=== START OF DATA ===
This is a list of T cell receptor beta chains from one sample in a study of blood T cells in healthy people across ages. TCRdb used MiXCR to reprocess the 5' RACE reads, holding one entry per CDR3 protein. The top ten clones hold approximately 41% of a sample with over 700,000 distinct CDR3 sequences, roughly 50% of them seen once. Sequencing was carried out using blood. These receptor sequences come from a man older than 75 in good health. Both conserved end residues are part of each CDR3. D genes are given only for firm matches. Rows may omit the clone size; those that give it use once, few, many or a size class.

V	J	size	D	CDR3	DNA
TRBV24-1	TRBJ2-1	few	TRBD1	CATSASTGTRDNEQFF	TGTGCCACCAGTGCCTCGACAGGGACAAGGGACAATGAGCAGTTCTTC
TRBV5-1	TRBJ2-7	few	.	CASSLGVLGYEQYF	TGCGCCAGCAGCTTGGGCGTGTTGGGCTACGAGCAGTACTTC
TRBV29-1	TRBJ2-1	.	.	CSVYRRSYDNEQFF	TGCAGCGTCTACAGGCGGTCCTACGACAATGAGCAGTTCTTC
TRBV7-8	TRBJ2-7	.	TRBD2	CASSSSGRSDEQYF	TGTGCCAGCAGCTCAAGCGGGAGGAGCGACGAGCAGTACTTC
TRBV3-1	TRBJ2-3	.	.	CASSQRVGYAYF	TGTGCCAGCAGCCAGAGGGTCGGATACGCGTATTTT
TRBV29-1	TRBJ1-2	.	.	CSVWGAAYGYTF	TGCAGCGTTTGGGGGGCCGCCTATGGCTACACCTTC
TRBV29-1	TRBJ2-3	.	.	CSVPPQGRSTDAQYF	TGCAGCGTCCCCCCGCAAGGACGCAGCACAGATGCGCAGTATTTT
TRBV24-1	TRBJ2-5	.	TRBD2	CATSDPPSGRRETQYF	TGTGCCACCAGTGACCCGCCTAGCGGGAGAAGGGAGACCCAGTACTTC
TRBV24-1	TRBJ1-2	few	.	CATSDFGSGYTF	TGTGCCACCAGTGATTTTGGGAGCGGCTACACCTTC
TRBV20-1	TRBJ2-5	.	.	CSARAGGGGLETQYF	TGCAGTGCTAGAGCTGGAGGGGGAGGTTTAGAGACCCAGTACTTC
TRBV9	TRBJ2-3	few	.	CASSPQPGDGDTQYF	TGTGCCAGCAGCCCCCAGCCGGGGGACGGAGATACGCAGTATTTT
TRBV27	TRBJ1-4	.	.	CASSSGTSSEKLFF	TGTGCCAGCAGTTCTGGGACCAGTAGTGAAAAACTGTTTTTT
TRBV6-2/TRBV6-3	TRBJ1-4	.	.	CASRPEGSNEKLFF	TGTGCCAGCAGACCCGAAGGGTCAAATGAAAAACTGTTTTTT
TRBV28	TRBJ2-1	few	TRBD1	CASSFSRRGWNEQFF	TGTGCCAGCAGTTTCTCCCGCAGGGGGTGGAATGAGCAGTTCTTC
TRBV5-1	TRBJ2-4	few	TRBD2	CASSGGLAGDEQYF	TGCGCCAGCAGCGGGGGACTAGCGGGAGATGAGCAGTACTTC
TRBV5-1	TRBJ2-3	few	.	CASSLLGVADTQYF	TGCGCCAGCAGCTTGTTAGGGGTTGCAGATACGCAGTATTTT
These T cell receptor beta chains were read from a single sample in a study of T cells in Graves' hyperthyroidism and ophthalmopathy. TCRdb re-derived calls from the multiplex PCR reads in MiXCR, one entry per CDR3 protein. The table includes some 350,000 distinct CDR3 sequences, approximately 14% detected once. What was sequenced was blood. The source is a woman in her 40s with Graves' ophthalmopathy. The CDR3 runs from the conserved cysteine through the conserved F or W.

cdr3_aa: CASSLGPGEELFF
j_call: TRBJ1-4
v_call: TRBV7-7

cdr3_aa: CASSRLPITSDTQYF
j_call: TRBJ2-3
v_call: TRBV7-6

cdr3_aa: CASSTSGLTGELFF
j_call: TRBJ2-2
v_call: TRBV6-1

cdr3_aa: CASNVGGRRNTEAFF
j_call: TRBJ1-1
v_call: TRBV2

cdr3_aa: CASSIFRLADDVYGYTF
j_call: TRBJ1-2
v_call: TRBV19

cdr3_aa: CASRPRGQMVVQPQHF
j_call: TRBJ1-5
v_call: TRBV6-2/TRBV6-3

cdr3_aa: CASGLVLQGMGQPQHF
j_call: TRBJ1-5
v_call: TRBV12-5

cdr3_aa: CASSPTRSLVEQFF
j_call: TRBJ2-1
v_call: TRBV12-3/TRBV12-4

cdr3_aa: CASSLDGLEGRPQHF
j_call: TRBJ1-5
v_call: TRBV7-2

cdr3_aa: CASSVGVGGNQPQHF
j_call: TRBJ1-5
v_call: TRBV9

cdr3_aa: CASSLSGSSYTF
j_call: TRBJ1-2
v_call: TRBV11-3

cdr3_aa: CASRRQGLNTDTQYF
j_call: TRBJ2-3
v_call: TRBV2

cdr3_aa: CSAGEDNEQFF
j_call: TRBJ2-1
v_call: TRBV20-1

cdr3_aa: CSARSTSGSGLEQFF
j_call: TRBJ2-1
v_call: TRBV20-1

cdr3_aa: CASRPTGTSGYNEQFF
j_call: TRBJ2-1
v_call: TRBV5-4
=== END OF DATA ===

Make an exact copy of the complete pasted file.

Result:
This is a list of T cell receptor beta chains from one sample in a study of blood T cells in healthy people across ages. TCRdb used MiXCR to reprocess the 5' RACE reads, holding one entry per CDR3 protein. The top ten clones hold approximately 41% of a sample with over 700,000 distinct CDR3 sequences, roughly 50% of them seen once. Sequencing was carried out using blood. These receptor sequences come from a man older than 75 in good health. Both conserved end residues are part of each CDR3. D genes are given only for firm matches. Rows may omit the clone size; those that give it use once, few, many or a size class.

V	J	size	D	CDR3	DNA
TRBV24-1	TRBJ2-1	few	TRBD1	CATSASTGTRDNEQFF	TGTGCCACCAGTGCCTCGACAGGGACAAGGGACAATGAGCAGTTCTTC
TRBV5-1	TRBJ2-7	few	.	CASSLGVLGYEQYF	TGCGCCAGCAGCTTGGGCGTGTTGGGCTACGAGCAGTACTTC
TRBV29-1	TRBJ2-1	.	.	CSVYRRSYDNEQFF	TGCAGCGTCTACAGGCGGTCCTACGACAATGAGCAGTTCTTC
TRBV7-8	TRBJ2-7	.	TRBD2	CASSSSGRSDEQYF	TGTGCCAGCAGCTCAAGCGGGAGGAGCGACGAGCAGTACTTC
TRBV3-1	TRBJ2-3	.	.	CASSQRVGYAYF	TGTGCCAGCAGCCAGAGGGTCGGATACGCGTATTTT
TRBV29-1	TRBJ1-2	.	.	CSVWGAAYGYTF	TGCAGCGTTTGGGGGGCCGCCTATGGCTACACCTTC
TRBV29-1	TRBJ2-3	.	.	CSVPPQGRSTDAQYF	TGCAGCGTCCCCCCGCAAGGACGCAGCACAGATGCGCAGTATTTT
TRBV24-1	TRBJ2-5	.	TRBD2	CATSDPPSGRRETQYF	TGTGCCACCAGTGACCCGCCTAGCGGGAGAAGGGAGACCCAGTACTTC
TRBV24-1	TRBJ1-2	few	.	CATSDFGSGYTF	TGTGCCACCAGTGATTTTGGGAGCGGCTACACCTTC
TRBV20-1	TRBJ2-5	.	.	CSARAGGGGLETQYF	TGCAGTGCTAGAGCTGGAGGGGGAGGTTTAGAGACCCAGTACTTC
TRBV9	TRBJ2-3	few	.	CASSPQPGDGDTQYF	TGTGCCAGCAGCCCCCAGCCGGGGGACGGAGATACGCAGTATTTT
TRBV27	TRBJ1-4	.	.	CASSSGTSSEKLFF	TGTGCCAGCAGTTCTGGGACCAGTAGTGAAAAACTGTTTTTT
TRBV6-2/TRBV6-3	TRBJ1-4	.	.	CASRPEGSNEKLFF	TGTGCCAGCAGACCCGAAGGGTCAAATGAAAAACTGTTTTTT
TRBV28	TRBJ2-1	few	TRBD1	CASSFSRRGWNEQFF	TGTGCCAGCAGTTTCTCCCGCAGGGGGTGGAATGAGCAGTTCTTC
TRBV5-1	TRBJ2-4	few	TRBD2	CASSGGLAGDEQYF	TGCGCCAGCAGCGGGGGACTAGCGGGAGATGAGCAGTACTTC
TRBV5-1	TRBJ2-3	few	.	CASSLLGVADTQYF	TGCGCCAGCAGCTTGTTAGGGGTTGCAGATACGCAGTATTTT
These T cell receptor beta chains were read from a single sample in a study of T cells in Graves' hyperthyroidism and ophthalmopathy. TCRdb re-derived calls from the multiplex PCR reads in MiXCR, one entry per CDR3 protein. The table includes some 350,000 distinct CDR3 sequences, approximately 14% detected once. What was sequenced was blood. The source is a woman in her 40s with Graves' ophthalmopathy. The CDR3 runs from the conserved cysteine through the conserved F or W.

cdr3_aa: CASSLGPGEELFF
j_call: TRBJ1-4
v_call: TRBV7-7

cdr3_aa: CASSRLPITSDTQYF
j_call: TRBJ2-3
v_call: TRBV7-6

cdr3_aa: CASSTSGLTGELFF
j_call: TRBJ2-2
v_call: TRBV6-1

cdr3_aa: CASNVGGRRNTEAFF
j_call: TRBJ1-1
v_call: TRBV2

cdr3_aa: CASSIFRLADDVYGYTF
j_call: TRBJ1-2
v_call: TRBV19

cdr3_aa: CASRPRGQMVVQPQHF
j_call: TRBJ1-5
v_call: TRBV6-2/TRBV6-3

cdr3_aa: CASGLVLQGMGQPQHF
j_call: TRBJ1-5
v_call: TRBV12-5

cdr3_aa: CASSPTRSLVEQFF
j_call: TRBJ2-1
v_call: TRBV12-3/TRBV12-4

cdr3_aa: CASSLDGLEGRPQHF
j_call: TRBJ1-5
v_call: TRBV7-2

cdr3_aa: CASSVGVGGNQPQHF
j_call: TRBJ1-5
v_call: TRBV9

cdr3_aa: CASSLSGSSYTF
j_call: TRBJ1-2
v_call: TRBV11-3

cdr3_aa: CASRRQGLNTDTQYF
j_call: TRBJ2-3
v_call: TRBV2

cdr3_aa: CSAGEDNEQFF
j_call: TRBJ2-1
v_call: TRBV20-1

cdr3_aa: CSARSTSGSGLEQFF
j_call: TRBJ2-1
v_call: TRBV20-1

cdr3_aa: CASRPTGTSGYNEQFF
j_call: TRBJ2-1
v_call: TRBV5-4